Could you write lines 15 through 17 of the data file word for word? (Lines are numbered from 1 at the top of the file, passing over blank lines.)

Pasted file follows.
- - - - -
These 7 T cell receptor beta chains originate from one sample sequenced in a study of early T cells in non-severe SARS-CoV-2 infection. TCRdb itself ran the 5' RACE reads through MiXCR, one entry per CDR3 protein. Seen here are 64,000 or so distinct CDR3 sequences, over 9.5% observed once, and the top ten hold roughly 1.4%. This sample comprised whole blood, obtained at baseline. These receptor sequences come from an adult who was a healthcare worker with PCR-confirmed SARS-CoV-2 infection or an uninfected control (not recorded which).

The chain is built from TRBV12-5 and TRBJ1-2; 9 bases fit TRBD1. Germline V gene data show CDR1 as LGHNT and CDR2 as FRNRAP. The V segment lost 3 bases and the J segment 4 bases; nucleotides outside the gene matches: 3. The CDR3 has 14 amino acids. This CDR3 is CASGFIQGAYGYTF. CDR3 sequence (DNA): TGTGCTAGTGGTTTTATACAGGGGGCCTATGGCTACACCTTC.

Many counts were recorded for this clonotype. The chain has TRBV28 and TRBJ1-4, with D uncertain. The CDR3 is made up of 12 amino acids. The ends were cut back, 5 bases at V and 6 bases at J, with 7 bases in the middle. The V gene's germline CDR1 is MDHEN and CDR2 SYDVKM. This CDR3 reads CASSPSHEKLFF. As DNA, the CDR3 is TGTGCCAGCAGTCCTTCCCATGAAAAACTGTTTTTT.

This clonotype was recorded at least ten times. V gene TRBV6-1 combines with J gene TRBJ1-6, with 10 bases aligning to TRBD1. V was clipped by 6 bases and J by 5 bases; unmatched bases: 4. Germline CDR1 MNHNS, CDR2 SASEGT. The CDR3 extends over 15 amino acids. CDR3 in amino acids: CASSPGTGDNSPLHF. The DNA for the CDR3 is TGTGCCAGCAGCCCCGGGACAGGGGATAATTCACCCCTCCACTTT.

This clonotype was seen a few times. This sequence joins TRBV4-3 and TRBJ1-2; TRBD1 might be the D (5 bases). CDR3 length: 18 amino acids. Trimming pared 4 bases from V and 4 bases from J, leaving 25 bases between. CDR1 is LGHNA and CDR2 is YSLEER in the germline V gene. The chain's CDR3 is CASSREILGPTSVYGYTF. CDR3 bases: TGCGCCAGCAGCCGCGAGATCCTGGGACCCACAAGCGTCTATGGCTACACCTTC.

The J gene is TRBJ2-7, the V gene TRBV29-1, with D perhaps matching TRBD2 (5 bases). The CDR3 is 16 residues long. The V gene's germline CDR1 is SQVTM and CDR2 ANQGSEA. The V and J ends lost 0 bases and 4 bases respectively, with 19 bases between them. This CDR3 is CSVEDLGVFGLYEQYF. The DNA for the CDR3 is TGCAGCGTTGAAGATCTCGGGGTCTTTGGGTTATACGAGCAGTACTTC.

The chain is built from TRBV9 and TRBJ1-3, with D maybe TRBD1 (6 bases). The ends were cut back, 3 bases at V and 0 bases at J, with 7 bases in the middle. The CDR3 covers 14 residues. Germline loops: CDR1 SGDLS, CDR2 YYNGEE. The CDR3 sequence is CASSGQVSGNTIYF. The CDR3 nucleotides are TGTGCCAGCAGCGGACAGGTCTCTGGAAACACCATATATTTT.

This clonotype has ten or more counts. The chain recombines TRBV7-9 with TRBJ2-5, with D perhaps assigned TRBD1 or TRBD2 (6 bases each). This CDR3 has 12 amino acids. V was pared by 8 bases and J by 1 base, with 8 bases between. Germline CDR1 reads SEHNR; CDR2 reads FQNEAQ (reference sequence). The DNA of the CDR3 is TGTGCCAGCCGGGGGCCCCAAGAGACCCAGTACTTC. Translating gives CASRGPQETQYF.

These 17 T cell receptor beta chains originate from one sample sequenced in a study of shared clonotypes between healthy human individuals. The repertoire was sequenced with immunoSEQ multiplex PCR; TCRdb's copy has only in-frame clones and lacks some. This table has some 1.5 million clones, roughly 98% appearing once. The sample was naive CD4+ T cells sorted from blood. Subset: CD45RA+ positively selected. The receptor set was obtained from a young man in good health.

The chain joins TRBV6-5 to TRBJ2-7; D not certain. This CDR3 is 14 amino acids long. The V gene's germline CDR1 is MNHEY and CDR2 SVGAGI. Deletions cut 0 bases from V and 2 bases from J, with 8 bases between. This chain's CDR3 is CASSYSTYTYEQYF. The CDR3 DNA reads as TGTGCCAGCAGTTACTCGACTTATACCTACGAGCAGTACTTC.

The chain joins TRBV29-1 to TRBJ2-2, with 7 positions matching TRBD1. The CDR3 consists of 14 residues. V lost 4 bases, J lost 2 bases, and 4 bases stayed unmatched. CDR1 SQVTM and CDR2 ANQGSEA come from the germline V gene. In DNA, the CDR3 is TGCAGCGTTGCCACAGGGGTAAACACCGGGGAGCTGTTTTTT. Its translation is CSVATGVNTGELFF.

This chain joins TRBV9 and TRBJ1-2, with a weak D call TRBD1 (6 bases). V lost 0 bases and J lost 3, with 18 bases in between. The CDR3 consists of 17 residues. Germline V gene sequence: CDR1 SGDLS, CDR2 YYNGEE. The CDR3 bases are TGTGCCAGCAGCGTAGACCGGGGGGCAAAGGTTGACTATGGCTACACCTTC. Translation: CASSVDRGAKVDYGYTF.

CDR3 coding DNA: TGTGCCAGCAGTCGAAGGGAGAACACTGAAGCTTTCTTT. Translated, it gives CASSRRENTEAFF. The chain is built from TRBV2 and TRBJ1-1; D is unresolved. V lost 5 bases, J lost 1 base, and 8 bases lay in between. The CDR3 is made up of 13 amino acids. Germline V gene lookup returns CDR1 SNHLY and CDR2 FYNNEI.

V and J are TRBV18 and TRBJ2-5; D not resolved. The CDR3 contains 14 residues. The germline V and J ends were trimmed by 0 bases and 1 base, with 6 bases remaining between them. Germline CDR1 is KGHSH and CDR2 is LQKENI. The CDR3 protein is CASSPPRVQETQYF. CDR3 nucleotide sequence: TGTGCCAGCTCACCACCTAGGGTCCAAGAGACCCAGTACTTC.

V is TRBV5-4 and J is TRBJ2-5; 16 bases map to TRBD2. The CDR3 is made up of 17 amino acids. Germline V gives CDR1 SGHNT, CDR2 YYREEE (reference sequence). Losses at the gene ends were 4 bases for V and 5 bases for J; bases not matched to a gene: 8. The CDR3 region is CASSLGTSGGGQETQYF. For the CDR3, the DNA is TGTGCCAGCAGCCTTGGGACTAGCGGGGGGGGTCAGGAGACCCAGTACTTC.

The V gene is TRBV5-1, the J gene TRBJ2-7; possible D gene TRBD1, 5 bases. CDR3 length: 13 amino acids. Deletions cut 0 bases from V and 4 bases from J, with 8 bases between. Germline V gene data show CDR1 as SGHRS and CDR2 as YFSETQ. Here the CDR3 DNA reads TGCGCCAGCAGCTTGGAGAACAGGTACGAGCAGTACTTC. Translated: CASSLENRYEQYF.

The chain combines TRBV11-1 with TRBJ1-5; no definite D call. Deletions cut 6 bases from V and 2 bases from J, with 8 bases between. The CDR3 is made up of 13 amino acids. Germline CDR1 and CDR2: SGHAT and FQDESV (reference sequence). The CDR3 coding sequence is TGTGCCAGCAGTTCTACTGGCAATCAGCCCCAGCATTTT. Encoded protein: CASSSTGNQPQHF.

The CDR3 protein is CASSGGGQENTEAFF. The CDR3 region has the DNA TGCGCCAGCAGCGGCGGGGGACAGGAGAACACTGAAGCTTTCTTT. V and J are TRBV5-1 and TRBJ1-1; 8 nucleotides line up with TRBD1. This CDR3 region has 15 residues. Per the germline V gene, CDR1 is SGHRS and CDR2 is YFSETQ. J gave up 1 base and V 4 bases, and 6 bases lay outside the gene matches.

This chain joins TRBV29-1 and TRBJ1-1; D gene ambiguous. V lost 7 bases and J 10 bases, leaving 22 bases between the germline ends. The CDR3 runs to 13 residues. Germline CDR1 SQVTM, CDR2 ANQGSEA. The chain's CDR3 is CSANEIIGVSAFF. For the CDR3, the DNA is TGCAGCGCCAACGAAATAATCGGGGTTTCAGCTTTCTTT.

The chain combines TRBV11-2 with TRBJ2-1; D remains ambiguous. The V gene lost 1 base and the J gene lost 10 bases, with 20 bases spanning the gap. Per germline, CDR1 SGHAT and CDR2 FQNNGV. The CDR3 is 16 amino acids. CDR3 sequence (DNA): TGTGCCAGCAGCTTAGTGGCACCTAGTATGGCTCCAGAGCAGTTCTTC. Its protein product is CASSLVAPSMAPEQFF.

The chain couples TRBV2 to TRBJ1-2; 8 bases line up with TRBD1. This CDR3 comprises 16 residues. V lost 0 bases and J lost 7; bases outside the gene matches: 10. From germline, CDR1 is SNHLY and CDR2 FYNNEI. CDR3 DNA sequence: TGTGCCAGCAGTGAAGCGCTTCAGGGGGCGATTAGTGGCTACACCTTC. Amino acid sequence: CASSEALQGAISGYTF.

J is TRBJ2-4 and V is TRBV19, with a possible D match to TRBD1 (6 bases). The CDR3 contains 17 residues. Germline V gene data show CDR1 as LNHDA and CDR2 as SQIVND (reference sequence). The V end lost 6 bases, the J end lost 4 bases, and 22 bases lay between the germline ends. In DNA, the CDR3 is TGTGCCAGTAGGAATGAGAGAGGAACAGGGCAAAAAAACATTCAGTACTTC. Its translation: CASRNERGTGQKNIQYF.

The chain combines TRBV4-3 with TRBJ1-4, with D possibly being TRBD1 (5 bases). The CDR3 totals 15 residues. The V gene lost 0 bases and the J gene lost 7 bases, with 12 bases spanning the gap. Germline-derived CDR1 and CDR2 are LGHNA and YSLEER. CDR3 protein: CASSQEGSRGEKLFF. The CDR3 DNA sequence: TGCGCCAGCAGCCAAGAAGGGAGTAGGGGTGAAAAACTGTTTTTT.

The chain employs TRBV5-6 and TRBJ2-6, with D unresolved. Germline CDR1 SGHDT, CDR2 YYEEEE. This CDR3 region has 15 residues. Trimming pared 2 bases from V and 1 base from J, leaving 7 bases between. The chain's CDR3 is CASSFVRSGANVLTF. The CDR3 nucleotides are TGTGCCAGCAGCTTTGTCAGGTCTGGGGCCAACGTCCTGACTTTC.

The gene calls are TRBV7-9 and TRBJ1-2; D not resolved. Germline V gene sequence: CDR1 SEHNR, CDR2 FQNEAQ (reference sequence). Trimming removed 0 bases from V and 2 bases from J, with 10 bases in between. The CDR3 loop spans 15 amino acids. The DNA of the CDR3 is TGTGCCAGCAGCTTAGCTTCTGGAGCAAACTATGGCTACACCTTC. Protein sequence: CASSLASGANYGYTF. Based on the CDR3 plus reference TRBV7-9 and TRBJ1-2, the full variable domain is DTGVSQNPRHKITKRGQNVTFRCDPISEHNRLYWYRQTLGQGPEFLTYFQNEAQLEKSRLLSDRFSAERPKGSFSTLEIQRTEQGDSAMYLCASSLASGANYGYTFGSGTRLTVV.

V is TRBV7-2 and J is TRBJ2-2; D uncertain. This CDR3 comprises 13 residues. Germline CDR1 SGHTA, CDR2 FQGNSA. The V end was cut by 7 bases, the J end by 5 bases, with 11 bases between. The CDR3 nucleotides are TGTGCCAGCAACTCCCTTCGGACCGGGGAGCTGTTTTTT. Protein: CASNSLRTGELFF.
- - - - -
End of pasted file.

V is TRBV5-4 and J is TRBJ2-5; 16 bases map to TRBD2. The CDR3 is made up of 17 amino acids. Germline V gives CDR1 SGHNT, CDR2 YYREEE (reference sequence). Losses at the gene ends were 4 bases for V and 5 bases for J; bases not matched to a gene: 8. The CDR3 region is CASSLGTSGGGQETQYF. For the CDR3, the DNA is TGTGCCAGCAGCCTTGGGACTAGCGGGGGGGGTCAGGAGACCCAGTACTTC.

The V gene is TRBV5-1, the J gene TRBJ2-7; possible D gene TRBD1, 5 bases. CDR3 length: 13 amino acids. Deletions cut 0 bases from V and 4 bases from J, with 8 bases between. Germline V gene data show CDR1 as SGHRS and CDR2 as YFSETQ. Here the CDR3 DNA reads TGCGCCAGCAGCTTGGAGAACAGGTACGAGCAGTACTTC. Translated: CASSLENRYEQYF.

The chain combines TRBV11-1 with TRBJ1-5; no definite D call. Deletions cut 6 bases from V and 2 bases from J, with 8 bases between. The CDR3 is made up of 13 amino acids. Germline CDR1 and CDR2: SGHAT and FQDESV (reference sequence). The CDR3 coding sequence is TGTGCCAGCAGTTCTACTGGCAATCAGCCCCAGCATTTT. Encoded protein: CASSSTGNQPQHF.